Cefalexin is rapidly absorbed from the gastro-intestinal tract and produces peak plasma concentrations about 1 hour after administration. Following doses of 250mg, 500mg and 1g, average peak serum levels of approximately 9, 18 and 32mg/L respectively were obtained at 1 hour. Measurable levels were present 6 hours after administration. Cefalexin is excreted in the urine by glomerular filtration and tubular secretion. Studies showed that over 90% of the drug was excreted unchanged in the urine within 8 hours. During this period peak urine concentrations following the 250mg, 500mg and 1g doses were approximately 1000, 2200 and 5000mg/L respectively.
Cefalexin is almost completely absorbed from the gastro-intestinal tract, and 75-100% is rapidly excreted in active form in the urine.
If cefalexin is taken with food there is delayed and slightly reduced absorption and there may be delayed elimination from the plasma. The half-life is approximately 60 minutes in patients with normal renal function. The biological half-life has been reported to range from 0.6 to at least 1.2 hours and this increases with reduced renal function. About 10 to 15% of a dose is bound to plasma proteins. Haemodialysis and peritoneal dialysis will remove cefalexin from the blood.
Peak blood levels are achieved one hour after administration, and therapeutic levels are maintained for 6-8 hours. About 80% or more of a dose is excreted unchanged in the urine in the first 6 hours by glomerular filtration and tubular secretion; urinary concentrations greater than 1 mg per ml have been achieved after a dose of 500 mg. Probenecid delays urinary excretion and has been reported to increase biliary excretion. Cefalexin is widely distributed in the body but does not enter the cerebrospinal fluid in significant quantities unless the meninges are inflamed. It diffuses across the placenta and small quantities are found in the milk of nursing mothers. Therapeutically effective concentrations may be found in the bile.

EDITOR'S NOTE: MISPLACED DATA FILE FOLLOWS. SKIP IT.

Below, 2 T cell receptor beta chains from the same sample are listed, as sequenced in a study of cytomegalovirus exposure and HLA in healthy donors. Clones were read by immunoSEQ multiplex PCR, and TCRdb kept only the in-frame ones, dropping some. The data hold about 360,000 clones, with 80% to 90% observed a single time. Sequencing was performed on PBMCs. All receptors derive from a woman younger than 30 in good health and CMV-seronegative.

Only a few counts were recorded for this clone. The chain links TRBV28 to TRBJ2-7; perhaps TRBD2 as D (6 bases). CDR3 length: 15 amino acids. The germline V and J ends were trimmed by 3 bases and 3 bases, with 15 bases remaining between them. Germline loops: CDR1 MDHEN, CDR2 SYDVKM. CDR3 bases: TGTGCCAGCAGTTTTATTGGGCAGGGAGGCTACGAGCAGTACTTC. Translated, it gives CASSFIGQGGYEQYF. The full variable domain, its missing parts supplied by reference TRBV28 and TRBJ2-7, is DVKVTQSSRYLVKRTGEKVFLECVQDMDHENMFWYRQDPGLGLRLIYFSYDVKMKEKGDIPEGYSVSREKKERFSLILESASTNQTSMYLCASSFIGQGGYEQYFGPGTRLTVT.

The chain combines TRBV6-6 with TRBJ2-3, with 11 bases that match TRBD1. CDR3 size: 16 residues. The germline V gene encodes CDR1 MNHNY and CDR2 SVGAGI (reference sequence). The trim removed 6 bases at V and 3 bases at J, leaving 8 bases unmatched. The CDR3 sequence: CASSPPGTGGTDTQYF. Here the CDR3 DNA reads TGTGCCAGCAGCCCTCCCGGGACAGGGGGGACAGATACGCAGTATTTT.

No accumulation is seen with dosages above the therapeutic maximum of 4g/day.
Approximately 80% of the active drug is excreted in the urine within 6 hours. No accumulation is seen with dosages above the therapeutic maximum of 4g/day.
The half-life may be increased in neonates due to their renal immaturity, but there is no accumulation when given at up to 50mg/kg/day.
The daily oral administration of cefalexin to rats in doses of 250 or 500mg/kg prior to and during pregnancy, or to rats and mice during the period of organogenesis only, had no adverse effect on fertility, foetal viability, foetal weight, or litter size.
Cefalexin showed no enhanced toxicity in weanling and newborn rats as compared with adult animals.
The oral LD50 of cefalexin in rats is 5,000mg/kg.
Sodium Benzoate (E211)
Citric Acid (Anhydrous)
Capsaroma Orange DC 100pH flavour
Colloidal Silicon Dioxide
Quinoline Yellow (E104)
Dry Powder: 2 years
Reconstituted Suspension: 14 days
Dry Powder: Do not store above 25°C. Keep container tightly closed.
This suspension should be stored in a cool place, preferably a refrigerator. Discard any unused medicine after 14 days.
High density polyethylene bottles of 100 ml with an open end equipped to accept a polyethylene closure with tamper-evident tear strip.
To the Pharmacist:
To prepare, add 89 ml of potable water and shake until powder is dissolved.
The reconstituted solution may be further diluted with sorbitol solution BP, syrup BP or purified water if required.
A pale pink, free flowing granular powder, which readily disperses in water to give a pink suspension with an odour of strawberry.